As someone who watches a shit ton of documentaries, one of my favorite genres is disaster. I’m riveted by the havoc caused by natural and man-made disasters.
The other day I saw an episode showcasing the Soufrière Hills volcano on the tiny island of Montserrat. After 300 years of dormancy, it erupted in 1995 and wiped out the livelihood of the entire island as a tourist destination. It buried the capital of Plymouth and destroyed the island’s airport.
Do you think anyone woke up that day and thought, “Yup, today I’m going to die by volcano”?
I could have died by that volcano if I had chosen an island other than Jamaica to fall in love with and spend a third of my life there. What if Montserrat was my island of choice?
Or how about that old American TV series, 1000 Ways to Die?
The episode I remember the best was the one where two men had a play-fight with bags of flour in a kitchen. They literally died by suffocation from inhaling too much flour in the air.
Talk about Darwinism at its finest.
How many times have you been on vacation to Hawaii? The state has an incredibly high risk of being hit by a tsunami. If you don’t think it can happen to you, just reflect back on Indonesia in 2004. A quarter of a million people, including 2000 tourists, lost their lives on a Christmas vacation.
Or New Orleans? We all know what happened there during hurricane Katrina.
Don’t even get me started on airplanes and the level of trust we put into pilots. We have no idea what’s going on inside a cockpit on any given flight and if disaster is about to strike, passengers don’t know until it’s striking.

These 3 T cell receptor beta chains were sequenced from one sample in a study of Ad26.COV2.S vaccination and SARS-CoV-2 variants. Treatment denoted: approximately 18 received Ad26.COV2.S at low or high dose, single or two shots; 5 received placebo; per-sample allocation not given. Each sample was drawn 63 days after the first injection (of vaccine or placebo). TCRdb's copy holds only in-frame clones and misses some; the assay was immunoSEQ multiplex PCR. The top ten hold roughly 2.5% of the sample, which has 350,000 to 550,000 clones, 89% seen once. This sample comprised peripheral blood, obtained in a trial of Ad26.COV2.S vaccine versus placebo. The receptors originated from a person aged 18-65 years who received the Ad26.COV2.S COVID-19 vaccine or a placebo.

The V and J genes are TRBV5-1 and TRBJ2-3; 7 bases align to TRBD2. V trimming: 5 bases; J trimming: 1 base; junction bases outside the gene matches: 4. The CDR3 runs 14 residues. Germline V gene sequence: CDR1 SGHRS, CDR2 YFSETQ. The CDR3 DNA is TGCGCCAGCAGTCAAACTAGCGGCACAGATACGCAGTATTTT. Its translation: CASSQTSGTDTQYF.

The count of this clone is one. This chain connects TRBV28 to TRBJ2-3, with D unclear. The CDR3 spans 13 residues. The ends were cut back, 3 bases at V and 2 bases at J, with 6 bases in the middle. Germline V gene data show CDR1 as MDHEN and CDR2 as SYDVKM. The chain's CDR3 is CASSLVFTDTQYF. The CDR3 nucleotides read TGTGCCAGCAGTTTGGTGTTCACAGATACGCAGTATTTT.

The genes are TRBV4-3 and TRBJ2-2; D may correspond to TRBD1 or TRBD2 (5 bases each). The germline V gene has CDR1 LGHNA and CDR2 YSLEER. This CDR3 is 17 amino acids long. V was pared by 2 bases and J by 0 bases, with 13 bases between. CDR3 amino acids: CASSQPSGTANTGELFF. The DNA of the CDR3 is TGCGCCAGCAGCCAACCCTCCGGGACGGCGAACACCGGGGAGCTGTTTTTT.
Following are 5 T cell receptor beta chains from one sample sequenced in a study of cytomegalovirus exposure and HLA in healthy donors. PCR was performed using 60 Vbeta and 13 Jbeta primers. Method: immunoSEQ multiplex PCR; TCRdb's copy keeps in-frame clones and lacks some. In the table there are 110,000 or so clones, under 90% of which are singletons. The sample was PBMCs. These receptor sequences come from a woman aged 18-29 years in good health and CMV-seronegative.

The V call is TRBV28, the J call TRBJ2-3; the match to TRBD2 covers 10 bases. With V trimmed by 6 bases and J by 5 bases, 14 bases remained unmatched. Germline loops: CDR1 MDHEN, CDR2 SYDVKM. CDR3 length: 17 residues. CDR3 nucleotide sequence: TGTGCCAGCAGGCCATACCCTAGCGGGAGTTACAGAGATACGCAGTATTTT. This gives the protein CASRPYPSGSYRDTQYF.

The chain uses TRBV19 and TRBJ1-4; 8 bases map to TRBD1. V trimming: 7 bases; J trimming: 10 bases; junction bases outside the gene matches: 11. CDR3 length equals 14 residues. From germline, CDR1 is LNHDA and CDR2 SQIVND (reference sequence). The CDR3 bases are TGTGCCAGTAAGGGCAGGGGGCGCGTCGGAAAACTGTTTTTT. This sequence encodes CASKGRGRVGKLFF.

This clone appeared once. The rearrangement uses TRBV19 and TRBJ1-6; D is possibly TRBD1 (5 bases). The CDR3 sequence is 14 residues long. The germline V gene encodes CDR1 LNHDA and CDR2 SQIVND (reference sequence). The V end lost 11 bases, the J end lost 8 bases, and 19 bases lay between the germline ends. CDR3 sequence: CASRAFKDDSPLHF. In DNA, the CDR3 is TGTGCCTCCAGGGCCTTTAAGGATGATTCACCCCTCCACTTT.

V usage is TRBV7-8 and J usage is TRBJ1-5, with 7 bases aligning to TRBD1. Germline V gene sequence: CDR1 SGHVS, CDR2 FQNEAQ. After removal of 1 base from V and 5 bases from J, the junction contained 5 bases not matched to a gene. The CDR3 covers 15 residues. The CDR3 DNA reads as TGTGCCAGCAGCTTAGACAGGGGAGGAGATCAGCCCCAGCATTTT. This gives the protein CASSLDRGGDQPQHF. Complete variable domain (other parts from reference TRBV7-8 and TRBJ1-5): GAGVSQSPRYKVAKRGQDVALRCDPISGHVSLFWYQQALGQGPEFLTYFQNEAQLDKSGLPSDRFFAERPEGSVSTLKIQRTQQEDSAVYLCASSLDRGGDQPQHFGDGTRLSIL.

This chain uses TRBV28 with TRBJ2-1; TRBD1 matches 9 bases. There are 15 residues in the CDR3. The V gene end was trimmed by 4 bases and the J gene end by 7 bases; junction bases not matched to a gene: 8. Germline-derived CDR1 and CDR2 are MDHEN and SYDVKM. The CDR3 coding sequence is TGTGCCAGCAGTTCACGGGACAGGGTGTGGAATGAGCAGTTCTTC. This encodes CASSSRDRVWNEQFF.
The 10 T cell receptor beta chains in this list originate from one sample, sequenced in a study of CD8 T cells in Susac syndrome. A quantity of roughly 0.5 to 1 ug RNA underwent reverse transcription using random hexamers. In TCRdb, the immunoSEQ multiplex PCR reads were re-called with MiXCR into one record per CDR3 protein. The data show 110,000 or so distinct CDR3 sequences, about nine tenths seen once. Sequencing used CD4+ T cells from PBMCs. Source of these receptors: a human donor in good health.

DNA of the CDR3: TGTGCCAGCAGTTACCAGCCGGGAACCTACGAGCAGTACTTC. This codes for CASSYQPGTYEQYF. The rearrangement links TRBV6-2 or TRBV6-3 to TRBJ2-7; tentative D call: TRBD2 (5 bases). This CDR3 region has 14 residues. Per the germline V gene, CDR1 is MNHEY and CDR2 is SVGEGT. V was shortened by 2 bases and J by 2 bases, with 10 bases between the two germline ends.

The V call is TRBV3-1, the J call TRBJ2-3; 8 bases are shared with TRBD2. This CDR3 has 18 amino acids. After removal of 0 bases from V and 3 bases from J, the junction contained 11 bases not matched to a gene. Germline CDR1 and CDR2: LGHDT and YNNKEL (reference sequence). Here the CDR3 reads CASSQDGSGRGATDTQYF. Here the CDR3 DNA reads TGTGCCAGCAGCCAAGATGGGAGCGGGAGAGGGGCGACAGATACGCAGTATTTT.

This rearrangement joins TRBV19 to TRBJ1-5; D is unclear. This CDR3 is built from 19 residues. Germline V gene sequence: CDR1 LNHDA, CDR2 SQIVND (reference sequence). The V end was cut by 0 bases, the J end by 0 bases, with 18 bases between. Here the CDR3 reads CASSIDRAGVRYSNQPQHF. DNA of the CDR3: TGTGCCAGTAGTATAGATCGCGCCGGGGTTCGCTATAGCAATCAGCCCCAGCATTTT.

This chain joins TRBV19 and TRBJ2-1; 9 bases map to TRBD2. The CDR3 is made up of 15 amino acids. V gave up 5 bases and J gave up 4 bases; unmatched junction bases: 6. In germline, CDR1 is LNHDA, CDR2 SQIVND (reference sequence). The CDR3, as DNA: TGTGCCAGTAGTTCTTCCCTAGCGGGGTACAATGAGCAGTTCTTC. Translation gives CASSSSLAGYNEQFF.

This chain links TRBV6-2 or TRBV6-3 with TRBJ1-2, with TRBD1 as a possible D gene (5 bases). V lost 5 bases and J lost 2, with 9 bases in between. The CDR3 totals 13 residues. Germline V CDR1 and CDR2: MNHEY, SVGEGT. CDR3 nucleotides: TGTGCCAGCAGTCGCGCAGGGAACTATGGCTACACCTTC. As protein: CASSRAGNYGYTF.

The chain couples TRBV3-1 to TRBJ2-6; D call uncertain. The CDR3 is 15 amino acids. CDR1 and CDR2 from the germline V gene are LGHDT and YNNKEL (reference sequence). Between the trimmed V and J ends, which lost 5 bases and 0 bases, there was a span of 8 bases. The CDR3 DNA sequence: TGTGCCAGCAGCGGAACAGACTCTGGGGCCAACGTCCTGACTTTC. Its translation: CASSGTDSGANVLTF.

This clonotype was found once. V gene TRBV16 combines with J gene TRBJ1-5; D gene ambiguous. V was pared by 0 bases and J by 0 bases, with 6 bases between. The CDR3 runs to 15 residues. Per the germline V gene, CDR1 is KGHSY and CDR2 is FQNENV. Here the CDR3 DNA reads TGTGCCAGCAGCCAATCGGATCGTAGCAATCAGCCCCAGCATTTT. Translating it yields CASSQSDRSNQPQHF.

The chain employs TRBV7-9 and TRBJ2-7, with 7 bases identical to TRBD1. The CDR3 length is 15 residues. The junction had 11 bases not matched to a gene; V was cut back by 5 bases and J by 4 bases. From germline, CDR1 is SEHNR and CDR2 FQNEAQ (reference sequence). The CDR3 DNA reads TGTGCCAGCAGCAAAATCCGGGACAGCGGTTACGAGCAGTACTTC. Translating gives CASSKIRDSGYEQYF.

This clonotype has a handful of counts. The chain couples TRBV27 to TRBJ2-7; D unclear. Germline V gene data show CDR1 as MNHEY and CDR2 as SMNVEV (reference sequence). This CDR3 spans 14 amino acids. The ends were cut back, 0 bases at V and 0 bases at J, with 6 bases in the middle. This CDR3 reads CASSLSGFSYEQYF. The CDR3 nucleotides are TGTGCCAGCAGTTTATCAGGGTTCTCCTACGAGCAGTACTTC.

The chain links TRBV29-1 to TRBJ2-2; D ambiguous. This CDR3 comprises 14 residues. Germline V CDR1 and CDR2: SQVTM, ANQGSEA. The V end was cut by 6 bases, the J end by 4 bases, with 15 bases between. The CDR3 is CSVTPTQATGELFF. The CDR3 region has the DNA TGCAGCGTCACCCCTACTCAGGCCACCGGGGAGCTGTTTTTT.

All you have to do is plug into the series, Mayday, to realize just how many air disasters have occurred in the name of progress. There are TWENTY whole seasons of the show. That’s a lot of plane crashes.
Every single flight disaster, whether caused by mechanical or human error, becomes a catalyst for major change in the aviation industry. But entire planeloads of humans had to be the sacrificial lambs for that change.
Every single one of us is willing to take the risk because we keep on flying.
The number of bizarre ways one can exit life fascinates me. Imagine having a conversation about losing your loved one and someone asks, “I’m so sorry for your loss. What happened?”
Then you have to say, “He died in a volcano eruption.”
You will never be the boring person in a room again.
I wonder if there are conventions in heaven, where the departed meet up and share stories of how they got there?
When the volcano and tsunami people speak up, the heart attack and stroke people slither to the back of the room and hide because they feel like their stories are boring compared to the disaster people.
Considering there is only ONE way to enter life, isn’t it bizarre how many unlikely ways there are to make an exit?
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